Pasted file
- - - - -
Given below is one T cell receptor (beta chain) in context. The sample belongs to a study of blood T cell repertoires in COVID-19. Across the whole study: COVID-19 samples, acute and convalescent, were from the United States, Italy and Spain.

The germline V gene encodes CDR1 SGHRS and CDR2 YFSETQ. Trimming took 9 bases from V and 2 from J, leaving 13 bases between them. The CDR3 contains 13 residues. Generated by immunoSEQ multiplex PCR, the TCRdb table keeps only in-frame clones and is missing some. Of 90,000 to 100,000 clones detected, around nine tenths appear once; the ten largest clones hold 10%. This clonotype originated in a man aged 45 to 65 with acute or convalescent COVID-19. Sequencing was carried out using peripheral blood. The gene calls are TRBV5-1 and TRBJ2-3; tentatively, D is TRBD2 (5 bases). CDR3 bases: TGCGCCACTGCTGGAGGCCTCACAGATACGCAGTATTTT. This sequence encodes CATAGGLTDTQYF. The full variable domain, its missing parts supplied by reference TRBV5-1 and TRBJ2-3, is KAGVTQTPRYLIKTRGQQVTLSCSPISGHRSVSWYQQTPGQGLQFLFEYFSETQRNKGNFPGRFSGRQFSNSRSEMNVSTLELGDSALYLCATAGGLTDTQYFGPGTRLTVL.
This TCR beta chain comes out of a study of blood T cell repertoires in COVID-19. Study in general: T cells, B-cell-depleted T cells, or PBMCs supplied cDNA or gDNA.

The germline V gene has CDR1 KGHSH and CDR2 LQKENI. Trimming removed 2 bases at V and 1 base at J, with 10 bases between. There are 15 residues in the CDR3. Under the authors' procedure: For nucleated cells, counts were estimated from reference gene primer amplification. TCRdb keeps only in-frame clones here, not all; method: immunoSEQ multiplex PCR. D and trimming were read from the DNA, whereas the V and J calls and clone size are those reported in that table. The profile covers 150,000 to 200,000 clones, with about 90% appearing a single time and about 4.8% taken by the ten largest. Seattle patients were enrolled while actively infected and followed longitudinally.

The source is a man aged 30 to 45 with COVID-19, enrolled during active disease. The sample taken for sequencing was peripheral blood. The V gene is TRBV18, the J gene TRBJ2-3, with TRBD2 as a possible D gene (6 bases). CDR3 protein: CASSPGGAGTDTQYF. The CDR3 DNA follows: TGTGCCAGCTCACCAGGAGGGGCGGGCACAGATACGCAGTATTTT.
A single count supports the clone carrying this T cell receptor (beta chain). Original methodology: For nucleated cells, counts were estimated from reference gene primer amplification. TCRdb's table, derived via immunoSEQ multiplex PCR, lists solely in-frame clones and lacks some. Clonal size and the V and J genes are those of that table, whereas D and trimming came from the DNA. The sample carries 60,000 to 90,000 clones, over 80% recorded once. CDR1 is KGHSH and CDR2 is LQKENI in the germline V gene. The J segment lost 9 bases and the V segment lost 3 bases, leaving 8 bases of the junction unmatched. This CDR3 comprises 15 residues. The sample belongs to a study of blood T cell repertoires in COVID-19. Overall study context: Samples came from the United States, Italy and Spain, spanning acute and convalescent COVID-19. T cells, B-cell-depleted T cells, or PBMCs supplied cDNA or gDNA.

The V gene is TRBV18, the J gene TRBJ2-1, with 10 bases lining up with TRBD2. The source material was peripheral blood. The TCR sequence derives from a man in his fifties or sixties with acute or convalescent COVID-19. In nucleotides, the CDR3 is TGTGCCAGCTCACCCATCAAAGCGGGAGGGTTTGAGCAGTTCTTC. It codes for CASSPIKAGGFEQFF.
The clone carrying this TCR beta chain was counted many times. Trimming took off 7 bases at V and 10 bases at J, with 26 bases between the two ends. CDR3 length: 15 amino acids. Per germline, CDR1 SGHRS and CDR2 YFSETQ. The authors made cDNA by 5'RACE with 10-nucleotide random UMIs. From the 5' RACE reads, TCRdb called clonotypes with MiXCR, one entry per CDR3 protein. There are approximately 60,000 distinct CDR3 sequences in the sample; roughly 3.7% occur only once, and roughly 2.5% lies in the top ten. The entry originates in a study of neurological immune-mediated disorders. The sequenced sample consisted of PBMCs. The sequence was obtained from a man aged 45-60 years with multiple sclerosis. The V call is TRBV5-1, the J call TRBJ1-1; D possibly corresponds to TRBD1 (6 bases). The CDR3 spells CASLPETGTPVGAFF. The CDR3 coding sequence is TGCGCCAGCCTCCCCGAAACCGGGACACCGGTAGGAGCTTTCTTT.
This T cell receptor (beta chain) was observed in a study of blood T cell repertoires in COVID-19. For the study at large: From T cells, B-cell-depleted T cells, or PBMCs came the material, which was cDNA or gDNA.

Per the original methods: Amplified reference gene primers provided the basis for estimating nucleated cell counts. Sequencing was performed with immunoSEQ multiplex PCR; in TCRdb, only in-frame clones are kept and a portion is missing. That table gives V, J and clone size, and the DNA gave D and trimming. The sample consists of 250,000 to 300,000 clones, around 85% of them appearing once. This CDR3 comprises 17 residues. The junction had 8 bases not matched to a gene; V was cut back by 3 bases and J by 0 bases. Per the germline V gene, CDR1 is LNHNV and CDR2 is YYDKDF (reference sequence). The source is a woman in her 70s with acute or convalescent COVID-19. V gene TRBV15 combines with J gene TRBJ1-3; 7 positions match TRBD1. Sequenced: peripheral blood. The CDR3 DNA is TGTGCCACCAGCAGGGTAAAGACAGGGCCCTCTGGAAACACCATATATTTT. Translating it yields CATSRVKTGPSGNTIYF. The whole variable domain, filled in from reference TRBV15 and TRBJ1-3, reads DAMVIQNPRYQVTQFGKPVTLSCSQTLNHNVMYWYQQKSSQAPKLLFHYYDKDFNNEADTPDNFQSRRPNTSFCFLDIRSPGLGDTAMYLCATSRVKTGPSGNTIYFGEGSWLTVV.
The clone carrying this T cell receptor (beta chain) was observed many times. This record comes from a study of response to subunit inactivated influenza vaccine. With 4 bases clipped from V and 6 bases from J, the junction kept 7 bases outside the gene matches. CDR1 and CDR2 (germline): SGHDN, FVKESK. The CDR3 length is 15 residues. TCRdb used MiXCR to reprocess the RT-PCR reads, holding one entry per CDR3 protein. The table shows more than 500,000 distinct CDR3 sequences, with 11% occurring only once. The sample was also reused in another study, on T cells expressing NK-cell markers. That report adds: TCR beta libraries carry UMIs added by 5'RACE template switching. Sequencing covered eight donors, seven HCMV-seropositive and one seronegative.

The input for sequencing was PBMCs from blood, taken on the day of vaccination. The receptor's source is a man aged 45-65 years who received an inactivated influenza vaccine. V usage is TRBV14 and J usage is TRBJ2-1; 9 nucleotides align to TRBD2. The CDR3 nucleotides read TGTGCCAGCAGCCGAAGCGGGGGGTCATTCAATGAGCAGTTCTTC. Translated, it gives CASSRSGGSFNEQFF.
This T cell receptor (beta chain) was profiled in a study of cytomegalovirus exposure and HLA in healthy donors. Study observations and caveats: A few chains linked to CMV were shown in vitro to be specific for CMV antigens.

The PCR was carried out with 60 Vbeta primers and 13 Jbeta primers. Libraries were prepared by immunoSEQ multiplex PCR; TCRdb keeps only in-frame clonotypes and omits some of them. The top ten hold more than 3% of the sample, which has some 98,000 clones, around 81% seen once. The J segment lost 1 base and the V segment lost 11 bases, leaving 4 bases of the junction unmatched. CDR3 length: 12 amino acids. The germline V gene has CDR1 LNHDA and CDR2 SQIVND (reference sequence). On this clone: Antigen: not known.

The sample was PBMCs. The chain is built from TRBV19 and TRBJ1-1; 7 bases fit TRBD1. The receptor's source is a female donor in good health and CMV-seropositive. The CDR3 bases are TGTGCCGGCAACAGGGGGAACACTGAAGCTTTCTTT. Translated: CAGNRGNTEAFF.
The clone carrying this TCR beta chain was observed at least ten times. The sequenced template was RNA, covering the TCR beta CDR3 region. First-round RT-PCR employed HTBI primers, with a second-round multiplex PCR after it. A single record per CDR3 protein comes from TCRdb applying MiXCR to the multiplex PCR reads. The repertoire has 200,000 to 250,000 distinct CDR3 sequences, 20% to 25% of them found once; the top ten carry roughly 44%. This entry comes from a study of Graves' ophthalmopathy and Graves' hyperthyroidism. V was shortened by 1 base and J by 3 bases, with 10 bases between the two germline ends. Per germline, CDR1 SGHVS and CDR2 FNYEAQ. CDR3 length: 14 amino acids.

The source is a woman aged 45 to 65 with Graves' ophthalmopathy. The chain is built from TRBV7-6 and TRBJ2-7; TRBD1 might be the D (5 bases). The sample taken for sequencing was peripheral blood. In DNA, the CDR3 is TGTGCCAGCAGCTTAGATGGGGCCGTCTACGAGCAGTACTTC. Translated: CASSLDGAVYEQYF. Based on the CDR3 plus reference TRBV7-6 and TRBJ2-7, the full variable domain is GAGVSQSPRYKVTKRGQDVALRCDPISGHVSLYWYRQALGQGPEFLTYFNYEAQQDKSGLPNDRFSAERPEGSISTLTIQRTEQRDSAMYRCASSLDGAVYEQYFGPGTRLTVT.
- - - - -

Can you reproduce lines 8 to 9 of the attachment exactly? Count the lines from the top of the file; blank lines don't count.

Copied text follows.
The clone carrying this TCR beta chain was counted many times. Trimming took off 7 bases at V and 10 bases at J, with 26 bases between the two ends. CDR3 length: 15 amino acids. Per germline, CDR1 SGHRS and CDR2 YFSETQ. The authors made cDNA by 5'RACE with 10-nucleotide random UMIs. From the 5' RACE reads, TCRdb called clonotypes with MiXCR, one entry per CDR3 protein. There are approximately 60,000 distinct CDR3 sequences in the sample; roughly 3.7% occur only once, and roughly 2.5% lies in the top ten. The entry originates in a study of neurological immune-mediated disorders. The sequenced sample consisted of PBMCs. The sequence was obtained from a man aged 45-60 years with multiple sclerosis. The V call is TRBV5-1, the J call TRBJ1-1; D possibly corresponds to TRBD1 (6 bases). The CDR3 spells CASLPETGTPVGAFF. The CDR3 coding sequence is TGCGCCAGCCTCCCCGAAACCGGGACACCGGTAGGAGCTTTCTTT.
This T cell receptor (beta chain) was observed in a study of blood T cell repertoires in COVID-19. For the study at large: From T cells, B-cell-depleted T cells, or PBMCs came the material, which was cDNA or gDNA.